(NEW YORK) — High levels of chemicals called per-and polyfluoroalky substances (PFAS) were detected in water-proof or stain-resistant school uniforms in the United States and Canada, according to a new study published Wednesday in the Journal of Environmental Science and Technology.
PFAS chemicals, often called “forever chemicals” because of their slow breakdown, are widely used for their non-stick properties. They are ubiquitous and found in a range of everyday products such as non-stick cookware, stain and water repellants on carpets, food packaging and personal care products such as shampoos and cosmetic products.
Researchers studied more than 72 products from nine different brands, finding that school uniforms had high amounts of these potentially harmful chemicals. The highest levels were detected in clothing that was labeled as 100% cotton or cotton/spandex.
Due to widespread use and their slow breakdown, these chemicals can build up in humans and the environment over time. Current scientific research suggests that exposure to high levels of certain PFAS may cause a range of health problems, from delays in development in children to increased risk of some cancers, with the highest risk associated with drinking or eating contaminated food over an extended time. Scientists, however, are continuing to learn about the health effects of exposure to different types and levels of PFAS.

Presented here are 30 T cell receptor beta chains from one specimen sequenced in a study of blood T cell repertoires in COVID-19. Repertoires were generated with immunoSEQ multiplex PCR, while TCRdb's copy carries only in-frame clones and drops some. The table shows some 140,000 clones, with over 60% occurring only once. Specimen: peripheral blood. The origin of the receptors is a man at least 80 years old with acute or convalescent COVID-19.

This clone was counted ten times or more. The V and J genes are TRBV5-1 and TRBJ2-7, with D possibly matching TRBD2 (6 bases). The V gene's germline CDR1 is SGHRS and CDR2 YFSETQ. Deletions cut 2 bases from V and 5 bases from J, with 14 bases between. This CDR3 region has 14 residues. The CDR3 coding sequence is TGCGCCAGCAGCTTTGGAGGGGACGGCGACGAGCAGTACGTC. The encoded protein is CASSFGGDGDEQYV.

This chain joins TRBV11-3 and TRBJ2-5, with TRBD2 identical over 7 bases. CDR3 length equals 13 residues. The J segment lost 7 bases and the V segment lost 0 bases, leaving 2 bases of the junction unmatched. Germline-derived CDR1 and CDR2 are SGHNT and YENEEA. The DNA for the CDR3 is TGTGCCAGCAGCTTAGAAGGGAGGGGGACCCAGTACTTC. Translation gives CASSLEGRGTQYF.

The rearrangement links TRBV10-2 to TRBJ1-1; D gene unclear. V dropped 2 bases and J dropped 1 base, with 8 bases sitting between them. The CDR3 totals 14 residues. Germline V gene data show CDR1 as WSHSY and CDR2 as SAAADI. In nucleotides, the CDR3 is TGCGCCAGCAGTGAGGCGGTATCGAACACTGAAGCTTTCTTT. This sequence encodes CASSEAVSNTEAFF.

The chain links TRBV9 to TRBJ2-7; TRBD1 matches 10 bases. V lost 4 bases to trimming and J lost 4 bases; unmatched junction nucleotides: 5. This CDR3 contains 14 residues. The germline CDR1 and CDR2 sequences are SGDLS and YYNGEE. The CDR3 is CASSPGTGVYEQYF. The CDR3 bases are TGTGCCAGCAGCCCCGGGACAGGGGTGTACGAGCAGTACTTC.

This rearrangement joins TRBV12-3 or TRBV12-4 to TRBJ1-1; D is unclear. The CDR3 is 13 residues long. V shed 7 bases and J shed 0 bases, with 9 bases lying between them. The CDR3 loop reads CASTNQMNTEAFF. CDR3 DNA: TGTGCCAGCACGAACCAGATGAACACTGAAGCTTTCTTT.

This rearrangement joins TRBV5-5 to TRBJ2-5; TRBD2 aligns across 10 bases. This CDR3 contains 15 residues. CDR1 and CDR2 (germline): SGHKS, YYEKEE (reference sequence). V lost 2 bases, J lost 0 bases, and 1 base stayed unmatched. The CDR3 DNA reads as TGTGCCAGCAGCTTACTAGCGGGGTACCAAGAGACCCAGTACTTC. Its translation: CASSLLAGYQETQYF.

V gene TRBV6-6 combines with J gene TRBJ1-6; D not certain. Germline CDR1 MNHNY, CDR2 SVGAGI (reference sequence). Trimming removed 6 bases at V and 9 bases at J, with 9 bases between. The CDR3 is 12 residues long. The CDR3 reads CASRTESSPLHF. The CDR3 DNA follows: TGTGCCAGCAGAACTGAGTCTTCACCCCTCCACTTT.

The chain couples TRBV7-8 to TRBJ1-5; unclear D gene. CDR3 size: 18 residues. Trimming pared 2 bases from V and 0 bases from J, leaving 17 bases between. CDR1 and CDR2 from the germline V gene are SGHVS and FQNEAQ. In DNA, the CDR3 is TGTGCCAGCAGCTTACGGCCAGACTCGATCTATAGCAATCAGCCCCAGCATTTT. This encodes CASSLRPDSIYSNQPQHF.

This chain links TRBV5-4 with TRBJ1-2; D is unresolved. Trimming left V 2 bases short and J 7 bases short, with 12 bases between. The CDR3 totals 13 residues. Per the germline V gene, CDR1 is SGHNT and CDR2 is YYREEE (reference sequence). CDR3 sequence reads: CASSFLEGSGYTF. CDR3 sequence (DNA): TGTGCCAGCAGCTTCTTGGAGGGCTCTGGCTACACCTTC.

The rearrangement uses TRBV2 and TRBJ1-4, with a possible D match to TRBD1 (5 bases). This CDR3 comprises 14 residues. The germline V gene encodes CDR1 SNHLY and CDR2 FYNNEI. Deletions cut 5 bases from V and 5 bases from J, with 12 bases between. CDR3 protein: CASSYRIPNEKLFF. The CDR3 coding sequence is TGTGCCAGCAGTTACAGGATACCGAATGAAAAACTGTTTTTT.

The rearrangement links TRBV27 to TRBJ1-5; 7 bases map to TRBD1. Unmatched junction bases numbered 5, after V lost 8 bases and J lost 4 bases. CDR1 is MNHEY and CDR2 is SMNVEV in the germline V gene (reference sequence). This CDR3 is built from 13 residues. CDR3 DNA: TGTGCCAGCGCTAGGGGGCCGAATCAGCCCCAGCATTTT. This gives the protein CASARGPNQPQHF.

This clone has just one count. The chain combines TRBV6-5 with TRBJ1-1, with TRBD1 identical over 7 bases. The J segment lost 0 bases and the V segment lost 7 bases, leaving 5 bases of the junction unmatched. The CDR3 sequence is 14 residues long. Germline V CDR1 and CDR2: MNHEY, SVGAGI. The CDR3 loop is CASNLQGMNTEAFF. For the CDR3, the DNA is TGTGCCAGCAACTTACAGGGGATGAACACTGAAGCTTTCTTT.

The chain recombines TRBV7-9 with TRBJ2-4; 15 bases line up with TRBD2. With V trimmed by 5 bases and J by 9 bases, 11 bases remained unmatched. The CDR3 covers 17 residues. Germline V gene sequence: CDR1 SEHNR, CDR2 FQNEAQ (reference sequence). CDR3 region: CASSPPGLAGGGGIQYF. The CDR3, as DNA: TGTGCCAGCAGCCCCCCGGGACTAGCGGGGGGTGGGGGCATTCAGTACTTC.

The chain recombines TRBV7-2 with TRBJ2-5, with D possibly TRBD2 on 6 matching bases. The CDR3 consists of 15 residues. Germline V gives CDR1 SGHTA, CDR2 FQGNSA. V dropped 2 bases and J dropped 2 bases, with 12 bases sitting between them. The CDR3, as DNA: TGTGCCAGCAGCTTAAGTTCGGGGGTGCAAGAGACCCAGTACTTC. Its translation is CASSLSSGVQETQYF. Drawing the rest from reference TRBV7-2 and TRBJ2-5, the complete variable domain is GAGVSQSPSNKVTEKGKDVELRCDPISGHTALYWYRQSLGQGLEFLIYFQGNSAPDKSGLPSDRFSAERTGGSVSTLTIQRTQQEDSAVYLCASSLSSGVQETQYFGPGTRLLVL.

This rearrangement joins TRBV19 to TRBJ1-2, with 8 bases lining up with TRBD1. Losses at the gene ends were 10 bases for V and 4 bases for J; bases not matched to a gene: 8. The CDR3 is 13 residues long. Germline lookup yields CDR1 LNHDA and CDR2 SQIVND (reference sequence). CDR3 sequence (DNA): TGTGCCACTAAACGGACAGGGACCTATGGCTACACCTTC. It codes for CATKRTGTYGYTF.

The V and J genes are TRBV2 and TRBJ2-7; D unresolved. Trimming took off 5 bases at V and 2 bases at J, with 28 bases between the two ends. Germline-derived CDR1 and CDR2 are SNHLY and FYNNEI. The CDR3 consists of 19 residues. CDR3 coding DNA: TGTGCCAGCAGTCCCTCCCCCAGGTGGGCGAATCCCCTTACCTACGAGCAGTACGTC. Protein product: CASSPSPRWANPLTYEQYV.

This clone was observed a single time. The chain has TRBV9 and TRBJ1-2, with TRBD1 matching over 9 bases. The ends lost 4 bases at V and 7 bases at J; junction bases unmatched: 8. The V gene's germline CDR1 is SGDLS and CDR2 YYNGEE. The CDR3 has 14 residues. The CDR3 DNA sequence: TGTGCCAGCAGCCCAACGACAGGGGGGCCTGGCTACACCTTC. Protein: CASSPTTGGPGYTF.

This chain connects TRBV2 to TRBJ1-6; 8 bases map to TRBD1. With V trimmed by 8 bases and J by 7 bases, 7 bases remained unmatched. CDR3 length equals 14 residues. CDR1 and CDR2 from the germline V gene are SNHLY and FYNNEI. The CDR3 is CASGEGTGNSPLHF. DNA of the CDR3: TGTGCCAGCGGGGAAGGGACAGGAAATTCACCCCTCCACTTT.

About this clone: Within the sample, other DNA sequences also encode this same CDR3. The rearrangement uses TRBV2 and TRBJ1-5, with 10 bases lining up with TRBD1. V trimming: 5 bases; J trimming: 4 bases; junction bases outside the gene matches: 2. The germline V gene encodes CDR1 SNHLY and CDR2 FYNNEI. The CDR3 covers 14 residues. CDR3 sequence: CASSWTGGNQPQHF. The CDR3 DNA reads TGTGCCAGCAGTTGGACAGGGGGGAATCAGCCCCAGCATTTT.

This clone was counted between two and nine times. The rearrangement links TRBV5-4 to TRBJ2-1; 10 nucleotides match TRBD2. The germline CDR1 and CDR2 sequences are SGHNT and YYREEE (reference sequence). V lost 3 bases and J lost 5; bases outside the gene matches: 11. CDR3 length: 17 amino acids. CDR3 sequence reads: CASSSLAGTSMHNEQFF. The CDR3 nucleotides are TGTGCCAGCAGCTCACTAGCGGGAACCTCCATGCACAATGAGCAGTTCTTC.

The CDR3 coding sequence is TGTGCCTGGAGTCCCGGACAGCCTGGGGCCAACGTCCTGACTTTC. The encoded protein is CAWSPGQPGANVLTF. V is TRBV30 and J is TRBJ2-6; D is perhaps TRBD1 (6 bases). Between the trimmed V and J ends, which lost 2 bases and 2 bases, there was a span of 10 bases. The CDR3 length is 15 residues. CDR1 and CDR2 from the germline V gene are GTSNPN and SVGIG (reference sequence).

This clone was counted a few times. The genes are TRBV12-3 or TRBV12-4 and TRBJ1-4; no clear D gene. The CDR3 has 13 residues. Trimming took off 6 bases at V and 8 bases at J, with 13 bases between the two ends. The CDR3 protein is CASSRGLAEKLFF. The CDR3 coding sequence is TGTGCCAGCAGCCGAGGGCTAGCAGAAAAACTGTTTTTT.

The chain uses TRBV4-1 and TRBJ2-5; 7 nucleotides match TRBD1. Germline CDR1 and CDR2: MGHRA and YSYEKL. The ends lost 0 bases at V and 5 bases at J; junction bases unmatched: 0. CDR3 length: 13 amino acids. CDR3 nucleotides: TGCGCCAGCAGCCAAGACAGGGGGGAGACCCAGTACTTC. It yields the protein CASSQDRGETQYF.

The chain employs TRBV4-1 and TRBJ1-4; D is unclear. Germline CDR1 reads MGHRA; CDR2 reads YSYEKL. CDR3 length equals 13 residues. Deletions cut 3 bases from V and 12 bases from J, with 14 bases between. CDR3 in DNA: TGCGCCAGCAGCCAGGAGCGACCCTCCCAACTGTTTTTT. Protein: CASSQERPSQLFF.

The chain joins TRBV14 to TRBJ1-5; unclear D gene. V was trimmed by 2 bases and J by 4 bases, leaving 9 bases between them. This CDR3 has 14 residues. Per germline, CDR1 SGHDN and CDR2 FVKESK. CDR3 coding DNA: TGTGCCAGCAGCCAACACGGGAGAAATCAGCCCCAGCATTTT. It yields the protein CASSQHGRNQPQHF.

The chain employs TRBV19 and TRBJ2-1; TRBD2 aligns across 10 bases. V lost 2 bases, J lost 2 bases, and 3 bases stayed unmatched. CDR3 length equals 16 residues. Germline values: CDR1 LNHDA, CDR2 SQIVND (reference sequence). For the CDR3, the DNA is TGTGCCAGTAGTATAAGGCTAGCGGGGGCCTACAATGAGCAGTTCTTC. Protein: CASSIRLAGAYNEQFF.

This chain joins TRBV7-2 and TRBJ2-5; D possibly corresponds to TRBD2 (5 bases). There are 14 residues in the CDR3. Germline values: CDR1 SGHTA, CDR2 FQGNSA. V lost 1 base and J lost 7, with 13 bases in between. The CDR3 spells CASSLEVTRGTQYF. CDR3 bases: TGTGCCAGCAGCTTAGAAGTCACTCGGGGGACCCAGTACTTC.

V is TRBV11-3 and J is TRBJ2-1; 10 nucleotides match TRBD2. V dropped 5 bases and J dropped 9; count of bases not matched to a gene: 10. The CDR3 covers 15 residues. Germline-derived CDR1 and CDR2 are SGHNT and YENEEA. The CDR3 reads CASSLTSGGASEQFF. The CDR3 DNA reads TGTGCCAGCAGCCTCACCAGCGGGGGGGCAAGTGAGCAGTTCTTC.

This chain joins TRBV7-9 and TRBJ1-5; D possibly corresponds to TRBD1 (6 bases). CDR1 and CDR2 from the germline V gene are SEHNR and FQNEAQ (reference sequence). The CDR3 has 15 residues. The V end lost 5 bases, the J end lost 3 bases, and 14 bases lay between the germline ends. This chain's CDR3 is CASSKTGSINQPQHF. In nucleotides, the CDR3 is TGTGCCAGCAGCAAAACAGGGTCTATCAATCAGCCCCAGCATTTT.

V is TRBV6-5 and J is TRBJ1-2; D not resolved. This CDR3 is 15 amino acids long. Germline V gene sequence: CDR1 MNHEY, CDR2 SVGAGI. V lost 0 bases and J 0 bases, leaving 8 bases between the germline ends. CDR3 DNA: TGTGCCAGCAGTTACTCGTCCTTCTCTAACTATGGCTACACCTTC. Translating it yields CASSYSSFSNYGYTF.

Researchers are especially concerned about possible high exposure, especially for children.
“Our findings are concerning as school uniforms are worn directly on the skin for about eight hours per day by children, who are particularly vulnerable to harmful chemicals,” said Dr. Arlene Blum, a study co-author and the executive director of the Green Science Policy Institute.
It’s not clear if PFAS chemicals cause health problems if exposed on the skin, but researchers who led the study said that they may end up in children’s bodies through skin absorption, eating with unwashed hands, hand-to-mouth behaviors and mouthing of fabric by younger children.
“These chemicals are not well studied. We still have a lot to learn and we are not sure what harmful effects, if any, these chemicals have by skin exposure and clothing,” said Dr. Stephanie Widmer, a medical toxicologist and an emergency medicine physician.
According to the study, the PFAS levels in some uniforms exceeded the tolerable daily intake set by European regulators. In the United States, regulators have yet to set similar allowable limits for clothing. But given these concerns, bills in New York and California that require the phasing out of PFAS in textiles, including school uniforms, by Jan. 1, 2025, were passed by state lawmakers.
The Centers for Disease Control and Prevention said exposure to PFAS chemicals may be associated with increased cholesterol levels, changes in liver enzymes, decreases in infant birth weights, decreased vaccine response in kids, increased risk of birth complications in pregnant women and increased risk of some cancers.
“The reality is the health concerns that have been reported in association with PFAS cannot be ignored, and while we are learning more about PFAS and their potential dangers, we should all try to limit our exposures as much as reasonably possible,” said Widmer.
Added Blum: “Concerned parents should check if any of their children’s uniforms are labeled ‘stain-resistant.’ If so, they should ask school administrators to update their uniform policies and when purchasing new uniforms, specify PFAS-free uniform options.”
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